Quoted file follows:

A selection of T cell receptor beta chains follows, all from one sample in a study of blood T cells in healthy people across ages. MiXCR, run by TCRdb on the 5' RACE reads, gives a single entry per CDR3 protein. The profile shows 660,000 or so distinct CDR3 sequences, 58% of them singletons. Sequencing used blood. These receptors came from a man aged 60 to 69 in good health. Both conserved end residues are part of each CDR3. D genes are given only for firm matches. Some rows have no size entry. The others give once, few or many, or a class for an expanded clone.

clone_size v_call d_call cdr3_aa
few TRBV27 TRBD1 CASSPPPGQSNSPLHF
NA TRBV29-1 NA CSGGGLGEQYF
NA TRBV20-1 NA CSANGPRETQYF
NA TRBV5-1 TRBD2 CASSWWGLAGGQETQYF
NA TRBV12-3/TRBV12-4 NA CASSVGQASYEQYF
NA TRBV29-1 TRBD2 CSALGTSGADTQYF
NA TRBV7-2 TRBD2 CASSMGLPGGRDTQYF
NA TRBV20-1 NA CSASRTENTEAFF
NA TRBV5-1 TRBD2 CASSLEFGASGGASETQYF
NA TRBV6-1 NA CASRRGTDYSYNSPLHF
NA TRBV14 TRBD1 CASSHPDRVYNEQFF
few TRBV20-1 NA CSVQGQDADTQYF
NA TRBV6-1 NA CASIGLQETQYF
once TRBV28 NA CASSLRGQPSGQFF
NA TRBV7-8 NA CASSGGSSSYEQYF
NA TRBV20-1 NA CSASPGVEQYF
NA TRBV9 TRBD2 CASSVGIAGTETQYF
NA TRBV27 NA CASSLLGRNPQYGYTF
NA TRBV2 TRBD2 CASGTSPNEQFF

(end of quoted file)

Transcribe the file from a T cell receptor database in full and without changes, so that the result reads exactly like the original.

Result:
A selection of T cell receptor beta chains follows, all from one sample in a study of blood T cells in healthy people across ages. MiXCR, run by TCRdb on the 5' RACE reads, gives a single entry per CDR3 protein. The profile shows 660,000 or so distinct CDR3 sequences, 58% of them singletons. Sequencing used blood. These receptors came from a man aged 60 to 69 in good health. Both conserved end residues are part of each CDR3. D genes are given only for firm matches. Some rows have no size entry. The others give once, few or many, or a class for an expanded clone.

clone_size v_call d_call cdr3_aa
few TRBV27 TRBD1 CASSPPPGQSNSPLHF
NA TRBV29-1 NA CSGGGLGEQYF
NA TRBV20-1 NA CSANGPRETQYF
NA TRBV5-1 TRBD2 CASSWWGLAGGQETQYF
NA TRBV12-3/TRBV12-4 NA CASSVGQASYEQYF
NA TRBV29-1 TRBD2 CSALGTSGADTQYF
NA TRBV7-2 TRBD2 CASSMGLPGGRDTQYF
NA TRBV20-1 NA CSASRTENTEAFF
NA TRBV5-1 TRBD2 CASSLEFGASGGASETQYF
NA TRBV6-1 NA CASRRGTDYSYNSPLHF
NA TRBV14 TRBD1 CASSHPDRVYNEQFF
few TRBV20-1 NA CSVQGQDADTQYF
NA TRBV6-1 NA CASIGLQETQYF
once TRBV28 NA CASSLRGQPSGQFF
NA TRBV7-8 NA CASSGGSSSYEQYF
NA TRBV20-1 NA CSASPGVEQYF
NA TRBV9 TRBD2 CASSVGIAGTETQYF
NA TRBV27 NA CASSLLGRNPQYGYTF
NA TRBV2 TRBD2 CASGTSPNEQFF